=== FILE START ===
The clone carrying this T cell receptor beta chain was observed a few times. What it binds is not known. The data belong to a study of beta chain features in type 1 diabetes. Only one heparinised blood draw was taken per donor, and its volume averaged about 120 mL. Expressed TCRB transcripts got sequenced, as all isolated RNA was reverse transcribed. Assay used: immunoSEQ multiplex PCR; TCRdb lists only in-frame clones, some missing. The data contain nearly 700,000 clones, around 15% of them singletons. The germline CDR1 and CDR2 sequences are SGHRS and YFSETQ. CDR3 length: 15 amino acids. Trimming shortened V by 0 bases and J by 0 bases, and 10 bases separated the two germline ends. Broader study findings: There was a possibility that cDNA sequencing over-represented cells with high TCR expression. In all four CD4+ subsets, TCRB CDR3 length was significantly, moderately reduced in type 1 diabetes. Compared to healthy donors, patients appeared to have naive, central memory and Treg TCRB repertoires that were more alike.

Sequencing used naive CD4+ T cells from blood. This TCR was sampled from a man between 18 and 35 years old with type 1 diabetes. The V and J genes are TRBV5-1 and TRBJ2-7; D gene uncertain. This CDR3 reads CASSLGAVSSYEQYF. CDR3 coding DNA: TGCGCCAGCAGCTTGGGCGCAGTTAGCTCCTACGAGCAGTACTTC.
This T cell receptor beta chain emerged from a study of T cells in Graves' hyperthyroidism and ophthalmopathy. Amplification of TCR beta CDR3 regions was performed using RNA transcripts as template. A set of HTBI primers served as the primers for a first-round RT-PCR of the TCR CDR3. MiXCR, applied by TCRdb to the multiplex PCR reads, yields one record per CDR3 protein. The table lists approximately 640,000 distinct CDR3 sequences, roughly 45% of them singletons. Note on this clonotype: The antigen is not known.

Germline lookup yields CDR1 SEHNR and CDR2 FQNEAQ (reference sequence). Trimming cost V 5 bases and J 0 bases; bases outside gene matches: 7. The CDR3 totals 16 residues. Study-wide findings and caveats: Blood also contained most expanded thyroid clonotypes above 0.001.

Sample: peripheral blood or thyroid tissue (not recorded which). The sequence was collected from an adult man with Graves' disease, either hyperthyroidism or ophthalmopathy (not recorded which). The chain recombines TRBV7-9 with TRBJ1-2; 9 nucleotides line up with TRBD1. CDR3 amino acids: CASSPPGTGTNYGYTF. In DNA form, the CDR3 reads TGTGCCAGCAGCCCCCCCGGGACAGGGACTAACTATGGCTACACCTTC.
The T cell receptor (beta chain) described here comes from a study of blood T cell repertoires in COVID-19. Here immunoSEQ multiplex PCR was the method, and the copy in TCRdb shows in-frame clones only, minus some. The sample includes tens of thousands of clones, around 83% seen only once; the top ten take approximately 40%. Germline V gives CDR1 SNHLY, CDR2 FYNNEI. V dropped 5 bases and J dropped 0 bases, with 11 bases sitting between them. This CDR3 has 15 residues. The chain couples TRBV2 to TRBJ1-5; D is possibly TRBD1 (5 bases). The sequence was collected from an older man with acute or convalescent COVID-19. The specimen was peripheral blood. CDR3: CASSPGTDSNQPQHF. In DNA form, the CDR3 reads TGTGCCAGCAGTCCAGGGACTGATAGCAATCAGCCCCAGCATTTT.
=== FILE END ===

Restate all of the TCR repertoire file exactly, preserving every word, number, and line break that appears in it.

The clone carrying this T cell receptor beta chain was observed a few times. What it binds is not known. The data belong to a study of beta chain features in type 1 diabetes. Only one heparinised blood draw was taken per donor, and its volume averaged about 120 mL. Expressed TCRB transcripts got sequenced, as all isolated RNA was reverse transcribed. Assay used: immunoSEQ multiplex PCR; TCRdb lists only in-frame clones, some missing. The data contain nearly 700,000 clones, around 15% of them singletons. The germline CDR1 and CDR2 sequences are SGHRS and YFSETQ. CDR3 length: 15 amino acids. Trimming shortened V by 0 bases and J by 0 bases, and 10 bases separated the two germline ends. Broader study findings: There was a possibility that cDNA sequencing over-represented cells with high TCR expression. In all four CD4+ subsets, TCRB CDR3 length was significantly, moderately reduced in type 1 diabetes. Compared to healthy donors, patients appeared to have naive, central memory and Treg TCRB repertoires that were more alike.

Sequencing used naive CD4+ T cells from blood. This TCR was sampled from a man between 18 and 35 years old with type 1 diabetes. The V and J genes are TRBV5-1 and TRBJ2-7; D gene uncertain. This CDR3 reads CASSLGAVSSYEQYF. CDR3 coding DNA: TGCGCCAGCAGCTTGGGCGCAGTTAGCTCCTACGAGCAGTACTTC.
This T cell receptor beta chain emerged from a study of T cells in Graves' hyperthyroidism and ophthalmopathy. Amplification of TCR beta CDR3 regions was performed using RNA transcripts as template. A set of HTBI primers served as the primers for a first-round RT-PCR of the TCR CDR3. MiXCR, applied by TCRdb to the multiplex PCR reads, yields one record per CDR3 protein. The table lists approximately 640,000 distinct CDR3 sequences, roughly 45% of them singletons. Note on this clonotype: The antigen is not known.

Germline lookup yields CDR1 SEHNR and CDR2 FQNEAQ (reference sequence). Trimming cost V 5 bases and J 0 bases; bases outside gene matches: 7. The CDR3 totals 16 residues. Study-wide findings and caveats: Blood also contained most expanded thyroid clonotypes above 0.001.

Sample: peripheral blood or thyroid tissue (not recorded which). The sequence was collected from an adult man with Graves' disease, either hyperthyroidism or ophthalmopathy (not recorded which). The chain recombines TRBV7-9 with TRBJ1-2; 9 nucleotides line up with TRBD1. CDR3 amino acids: CASSPPGTGTNYGYTF. In DNA form, the CDR3 reads TGTGCCAGCAGCCCCCCCGGGACAGGGACTAACTATGGCTACACCTTC.
The T cell receptor (beta chain) described here comes from a study of blood T cell repertoires in COVID-19. Here immunoSEQ multiplex PCR was the method, and the copy in TCRdb shows in-frame clones only, minus some. The sample includes tens of thousands of clones, around 83% seen only once; the top ten take approximately 40%. Germline V gives CDR1 SNHLY, CDR2 FYNNEI. V dropped 5 bases and J dropped 0 bases, with 11 bases sitting between them. This CDR3 has 15 residues. The chain couples TRBV2 to TRBJ1-5; D is possibly TRBD1 (5 bases). The sequence was collected from an older man with acute or convalescent COVID-19. The specimen was peripheral blood. CDR3: CASSPGTDSNQPQHF. In DNA form, the CDR3 reads TGTGCCAGCAGTCCAGGGACTGATAGCAATCAGCCCCAGCATTTT.